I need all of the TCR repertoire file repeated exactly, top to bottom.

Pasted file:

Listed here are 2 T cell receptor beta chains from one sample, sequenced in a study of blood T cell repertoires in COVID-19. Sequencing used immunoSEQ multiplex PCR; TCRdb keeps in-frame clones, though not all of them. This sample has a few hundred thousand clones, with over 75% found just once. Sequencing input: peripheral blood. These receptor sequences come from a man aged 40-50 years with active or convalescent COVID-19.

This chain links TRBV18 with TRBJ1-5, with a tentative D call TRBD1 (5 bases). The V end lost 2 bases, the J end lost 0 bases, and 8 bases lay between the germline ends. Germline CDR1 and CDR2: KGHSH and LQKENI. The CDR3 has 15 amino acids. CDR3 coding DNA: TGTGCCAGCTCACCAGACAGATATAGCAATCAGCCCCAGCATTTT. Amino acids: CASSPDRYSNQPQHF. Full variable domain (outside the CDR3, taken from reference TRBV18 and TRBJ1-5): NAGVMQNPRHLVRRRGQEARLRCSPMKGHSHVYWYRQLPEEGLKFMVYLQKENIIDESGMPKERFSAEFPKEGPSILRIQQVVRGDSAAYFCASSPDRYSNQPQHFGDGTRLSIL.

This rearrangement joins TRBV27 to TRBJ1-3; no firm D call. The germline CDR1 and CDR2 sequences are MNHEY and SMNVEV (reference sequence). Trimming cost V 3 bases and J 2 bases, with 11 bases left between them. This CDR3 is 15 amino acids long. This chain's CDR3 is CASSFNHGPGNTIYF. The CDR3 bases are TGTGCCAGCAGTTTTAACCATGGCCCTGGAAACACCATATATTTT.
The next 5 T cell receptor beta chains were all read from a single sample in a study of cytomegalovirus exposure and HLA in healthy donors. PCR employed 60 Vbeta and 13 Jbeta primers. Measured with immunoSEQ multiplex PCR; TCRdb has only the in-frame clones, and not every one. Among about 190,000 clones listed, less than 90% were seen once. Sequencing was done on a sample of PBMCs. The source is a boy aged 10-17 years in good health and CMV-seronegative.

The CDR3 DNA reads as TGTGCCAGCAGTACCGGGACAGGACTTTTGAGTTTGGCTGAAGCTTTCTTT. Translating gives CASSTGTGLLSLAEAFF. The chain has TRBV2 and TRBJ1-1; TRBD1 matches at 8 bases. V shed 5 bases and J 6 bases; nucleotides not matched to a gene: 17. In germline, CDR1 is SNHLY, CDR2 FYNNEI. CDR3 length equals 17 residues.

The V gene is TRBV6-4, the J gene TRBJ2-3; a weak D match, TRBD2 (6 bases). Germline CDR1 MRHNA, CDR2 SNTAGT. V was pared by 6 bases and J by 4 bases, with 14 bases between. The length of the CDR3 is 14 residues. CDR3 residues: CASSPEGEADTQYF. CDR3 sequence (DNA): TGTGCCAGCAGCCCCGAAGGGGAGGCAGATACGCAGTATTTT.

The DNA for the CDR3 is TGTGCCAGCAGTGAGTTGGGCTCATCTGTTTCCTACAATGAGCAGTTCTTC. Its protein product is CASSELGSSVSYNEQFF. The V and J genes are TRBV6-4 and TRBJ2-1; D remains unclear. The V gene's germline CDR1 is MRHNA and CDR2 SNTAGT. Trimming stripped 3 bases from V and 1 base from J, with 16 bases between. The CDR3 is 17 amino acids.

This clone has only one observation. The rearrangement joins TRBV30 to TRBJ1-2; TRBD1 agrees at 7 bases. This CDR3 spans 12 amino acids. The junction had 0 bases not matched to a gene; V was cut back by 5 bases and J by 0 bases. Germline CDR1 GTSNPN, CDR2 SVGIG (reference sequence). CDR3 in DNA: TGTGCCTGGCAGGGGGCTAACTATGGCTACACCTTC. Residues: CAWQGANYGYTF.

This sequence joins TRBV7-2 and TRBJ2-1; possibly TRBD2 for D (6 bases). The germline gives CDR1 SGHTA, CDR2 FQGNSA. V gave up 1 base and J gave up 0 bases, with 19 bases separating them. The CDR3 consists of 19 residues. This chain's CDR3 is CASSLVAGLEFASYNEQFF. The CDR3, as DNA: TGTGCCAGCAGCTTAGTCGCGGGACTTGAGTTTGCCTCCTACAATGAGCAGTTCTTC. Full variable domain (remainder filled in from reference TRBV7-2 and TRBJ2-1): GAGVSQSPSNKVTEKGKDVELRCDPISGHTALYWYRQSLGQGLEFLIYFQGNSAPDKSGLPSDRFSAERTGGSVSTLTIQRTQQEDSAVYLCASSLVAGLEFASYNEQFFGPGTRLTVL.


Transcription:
Listed here are 2 T cell receptor beta chains from one sample, sequenced in a study of blood T cell repertoires in COVID-19. Sequencing used immunoSEQ multiplex PCR; TCRdb keeps in-frame clones, though not all of them. This sample has a few hundred thousand clones, with over 75% found just once. Sequencing input: peripheral blood. These receptor sequences come from a man aged 40-50 years with active or convalescent COVID-19.

This chain links TRBV18 with TRBJ1-5, with a tentative D call TRBD1 (5 bases). The V end lost 2 bases, the J end lost 0 bases, and 8 bases lay between the germline ends. Germline CDR1 and CDR2: KGHSH and LQKENI. The CDR3 has 15 amino acids. CDR3 coding DNA: TGTGCCAGCTCACCAGACAGATATAGCAATCAGCCCCAGCATTTT. Amino acids: CASSPDRYSNQPQHF. Full variable domain (outside the CDR3, taken from reference TRBV18 and TRBJ1-5): NAGVMQNPRHLVRRRGQEARLRCSPMKGHSHVYWYRQLPEEGLKFMVYLQKENIIDESGMPKERFSAEFPKEGPSILRIQQVVRGDSAAYFCASSPDRYSNQPQHFGDGTRLSIL.

This rearrangement joins TRBV27 to TRBJ1-3; no firm D call. The germline CDR1 and CDR2 sequences are MNHEY and SMNVEV (reference sequence). Trimming cost V 3 bases and J 2 bases, with 11 bases left between them. This CDR3 is 15 amino acids long. This chain's CDR3 is CASSFNHGPGNTIYF. The CDR3 bases are TGTGCCAGCAGTTTTAACCATGGCCCTGGAAACACCATATATTTT.
The next 5 T cell receptor beta chains were all read from a single sample in a study of cytomegalovirus exposure and HLA in healthy donors. PCR employed 60 Vbeta and 13 Jbeta primers. Measured with immunoSEQ multiplex PCR; TCRdb has only the in-frame clones, and not every one. Among about 190,000 clones listed, less than 90% were seen once. Sequencing was done on a sample of PBMCs. The source is a boy aged 10-17 years in good health and CMV-seronegative.

The CDR3 DNA reads as TGTGCCAGCAGTACCGGGACAGGACTTTTGAGTTTGGCTGAAGCTTTCTTT. Translating gives CASSTGTGLLSLAEAFF. The chain has TRBV2 and TRBJ1-1; TRBD1 matches at 8 bases. V shed 5 bases and J 6 bases; nucleotides not matched to a gene: 17. In germline, CDR1 is SNHLY, CDR2 FYNNEI. CDR3 length equals 17 residues.

The V gene is TRBV6-4, the J gene TRBJ2-3; a weak D match, TRBD2 (6 bases). Germline CDR1 MRHNA, CDR2 SNTAGT. V was pared by 6 bases and J by 4 bases, with 14 bases between. The length of the CDR3 is 14 residues. CDR3 residues: CASSPEGEADTQYF. CDR3 sequence (DNA): TGTGCCAGCAGCCCCGAAGGGGAGGCAGATACGCAGTATTTT.

The DNA for the CDR3 is TGTGCCAGCAGTGAGTTGGGCTCATCTGTTTCCTACAATGAGCAGTTCTTC. Its protein product is CASSELGSSVSYNEQFF. The V and J genes are TRBV6-4 and TRBJ2-1; D remains unclear. The V gene's germline CDR1 is MRHNA and CDR2 SNTAGT. Trimming stripped 3 bases from V and 1 base from J, with 16 bases between. The CDR3 is 17 amino acids.

This clone has only one observation. The rearrangement joins TRBV30 to TRBJ1-2; TRBD1 agrees at 7 bases. This CDR3 spans 12 amino acids. The junction had 0 bases not matched to a gene; V was cut back by 5 bases and J by 0 bases. Germline CDR1 GTSNPN, CDR2 SVGIG (reference sequence). CDR3 in DNA: TGTGCCTGGCAGGGGGCTAACTATGGCTACACCTTC. Residues: CAWQGANYGYTF.

This sequence joins TRBV7-2 and TRBJ2-1; possibly TRBD2 for D (6 bases). The germline gives CDR1 SGHTA, CDR2 FQGNSA. V gave up 1 base and J gave up 0 bases, with 19 bases separating them. The CDR3 consists of 19 residues. This chain's CDR3 is CASSLVAGLEFASYNEQFF. The CDR3, as DNA: TGTGCCAGCAGCTTAGTCGCGGGACTTGAGTTTGCCTCCTACAATGAGCAGTTCTTC. Full variable domain (remainder filled in from reference TRBV7-2 and TRBJ2-1): GAGVSQSPSNKVTEKGKDVELRCDPISGHTALYWYRQSLGQGLEFLIYFQGNSAPDKSGLPSDRFSAERTGGSVSTLTIQRTQQEDSAVYLCASSLVAGLEFASYNEQFFGPGTRLTVL.